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Circle of Friends®
Maybe you’ve noticed a few changes in yourself or a loved one. Simple tasks seem to take longer. More and more, things are forgotten or misplaced. The fact is, our brains change as we age and some forgetfulness is to be expected. But if you’re having ongoing or increasing concerns about mental performance, it’s important to know that there are things you can do to maintain, and in some cases improve, cognitive function, memory and thinking skills.
Several years ago, Belmont Village Senior Living pioneered a comprehensive therapeutic program to specifically address the needs and abilities of our residents with Mild Cognitive Impairment (MCI) and early stage memory loss. What makes our program unique is the combination of a wellness model with mental fitness to create a Whole Brain Fitness lifestyle. Our innovative approach is based on leading research and an ongoing evaluation program, developed in consultation with Vanderbilt University’s Center for Quality Aging. And it’s changing how providers and families look at assisted living and memory care.
CIRCLE OF FRIENDS IS BEST FOR:
- Seniors with mild cognitive impairment or mild to moderate memory loss
- Individuals who need more support, but do not need a secured setting
WHOLE BRAIN FITNESS
Successful aging means nurturing mind, body and spirit each day. Discover the seven essential elements of a Whole Brain Fitness lifestyle at Belmont Village.
NON-SECURED MEMORY CARE WITHIN ASSISTED LIVING
Living with memory loss doesn’t have to happen behind closed doors. Our Circle of Friends program is specifically designed for residents who have experienced cognitive changes and need more support but don’t need a secured memory care environment. Circle of Friends residents live in assisted living residences but participate in a structured day of activities designed to help maintain cognitive function. Activities are therapeutic, with attainable goals and conducted in a small group setting to encourage residents stay involved, maintain function, build confidence and have happy, fulfilling days.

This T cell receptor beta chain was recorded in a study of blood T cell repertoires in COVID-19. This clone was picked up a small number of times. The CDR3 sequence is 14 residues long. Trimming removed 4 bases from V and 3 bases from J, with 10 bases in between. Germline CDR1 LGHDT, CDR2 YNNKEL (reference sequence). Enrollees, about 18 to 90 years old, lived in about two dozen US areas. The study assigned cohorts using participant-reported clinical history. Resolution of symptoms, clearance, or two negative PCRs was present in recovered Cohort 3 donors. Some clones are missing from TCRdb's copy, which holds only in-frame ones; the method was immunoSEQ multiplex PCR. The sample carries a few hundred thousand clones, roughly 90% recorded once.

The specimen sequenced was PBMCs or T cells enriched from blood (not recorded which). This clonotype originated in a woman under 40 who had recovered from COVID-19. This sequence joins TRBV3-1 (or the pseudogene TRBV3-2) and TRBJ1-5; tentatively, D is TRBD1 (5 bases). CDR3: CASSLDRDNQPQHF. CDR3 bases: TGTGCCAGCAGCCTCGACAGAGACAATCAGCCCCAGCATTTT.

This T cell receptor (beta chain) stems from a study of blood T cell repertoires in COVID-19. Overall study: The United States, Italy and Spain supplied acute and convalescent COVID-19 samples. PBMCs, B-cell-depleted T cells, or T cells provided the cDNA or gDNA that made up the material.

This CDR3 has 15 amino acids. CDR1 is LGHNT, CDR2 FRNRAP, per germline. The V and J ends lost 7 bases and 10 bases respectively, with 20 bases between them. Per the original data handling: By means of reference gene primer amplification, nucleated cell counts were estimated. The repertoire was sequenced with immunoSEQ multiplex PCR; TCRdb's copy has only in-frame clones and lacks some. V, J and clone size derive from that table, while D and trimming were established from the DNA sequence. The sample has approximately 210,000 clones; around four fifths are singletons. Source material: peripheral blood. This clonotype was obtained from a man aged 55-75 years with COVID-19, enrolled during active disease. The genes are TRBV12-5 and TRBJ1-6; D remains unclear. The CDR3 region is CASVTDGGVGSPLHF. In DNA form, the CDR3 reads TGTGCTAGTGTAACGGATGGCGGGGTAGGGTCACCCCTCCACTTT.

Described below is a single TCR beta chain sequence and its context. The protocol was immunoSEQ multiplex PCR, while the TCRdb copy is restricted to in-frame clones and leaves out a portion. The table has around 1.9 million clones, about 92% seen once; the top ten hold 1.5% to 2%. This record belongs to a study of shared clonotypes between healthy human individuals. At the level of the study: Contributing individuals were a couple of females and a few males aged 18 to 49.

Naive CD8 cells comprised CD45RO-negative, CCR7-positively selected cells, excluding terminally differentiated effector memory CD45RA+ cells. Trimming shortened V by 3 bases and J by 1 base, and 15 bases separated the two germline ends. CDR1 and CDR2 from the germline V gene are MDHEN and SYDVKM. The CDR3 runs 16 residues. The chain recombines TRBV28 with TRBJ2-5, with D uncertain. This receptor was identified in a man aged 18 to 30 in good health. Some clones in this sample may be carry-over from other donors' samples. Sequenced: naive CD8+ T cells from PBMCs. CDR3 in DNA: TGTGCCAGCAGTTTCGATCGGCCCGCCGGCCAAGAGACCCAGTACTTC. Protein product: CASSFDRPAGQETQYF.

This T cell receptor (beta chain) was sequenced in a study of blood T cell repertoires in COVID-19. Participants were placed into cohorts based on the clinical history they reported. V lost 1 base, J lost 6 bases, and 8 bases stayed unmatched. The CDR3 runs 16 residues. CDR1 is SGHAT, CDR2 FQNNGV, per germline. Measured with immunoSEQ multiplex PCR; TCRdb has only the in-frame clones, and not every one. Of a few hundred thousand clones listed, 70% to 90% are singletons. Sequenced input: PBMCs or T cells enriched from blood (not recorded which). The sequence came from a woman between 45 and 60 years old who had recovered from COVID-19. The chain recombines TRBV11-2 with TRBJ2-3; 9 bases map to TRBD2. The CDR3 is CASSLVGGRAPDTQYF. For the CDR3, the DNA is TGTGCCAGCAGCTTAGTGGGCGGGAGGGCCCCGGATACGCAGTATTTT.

FOCUSED ON OUR RESIDENTS
- Therapeutic goal is to build cognitive reserve to improve efficiency and flexibility for processing information
- Dedicated, specially trained team to develop and lead daily activities
- Small group-based, comfortably structured to include residents with similar abilities
- 7 day-a-week program, from breakfast to dinner
- Personalized activities adapted to create the “just right challenge” for residents with mild cognitive impairment and mild to moderate memory loss
- Daily mental workouts engage 6 domains of mental fitness: critical thinking, memory-body movement, learning, sequencing, long-term memory and problem solving
- Programs and training designed in-house for quick response to changes in research and resident preferences/needs
BASED ON WHAT WORKS
- Dynamic program developed and refined over nearly a decade of use
- Quality maintained for individuals and groups through an in-depth evaluation model
- Changes made based on bi-annual assessment results (evidence-based)
- Participation encouraged and tracked – regular engagement slows cognitive decline
- Residents in our structured programs participate more
- Awarded George Mason University 2011 Health Care Quality Improvement Award and Argentum 2016 Best of the Best in Memory Care
A PROVEN METHOD
Research links dementia-associated apathy to accelerated decline in all physical and mental areas. When cognitive changes start, withdrawal and isolation are common. The guided Circle of Friends program encourages residents to consistently socialize and participate in therapeutic activities to reduce apathy and build cognitive reserve.
To evaluate program effectiveness, we recently compared two cognitively similar groups of our assisted living residents. One group was enrolled in Circle of Friends. The second group was not, but chose from a similar menu of activities to attend on their own. The participation standard for both groups was four hours a day.
What we learned was that approximately 75% of the residents in our Circle of Friends group spent a minimum of four hours per day engaged in purposeful activities, with less than one-fourth exhibiting apathy. However, less than a third of the group of self-directed participants met the study’s minimum participation standard and nearly two-thirds exhibited apathy. For residents who are beginning to experience cognitive decline, the benefits of a guided program can be significant in helping to maintain engagement and function.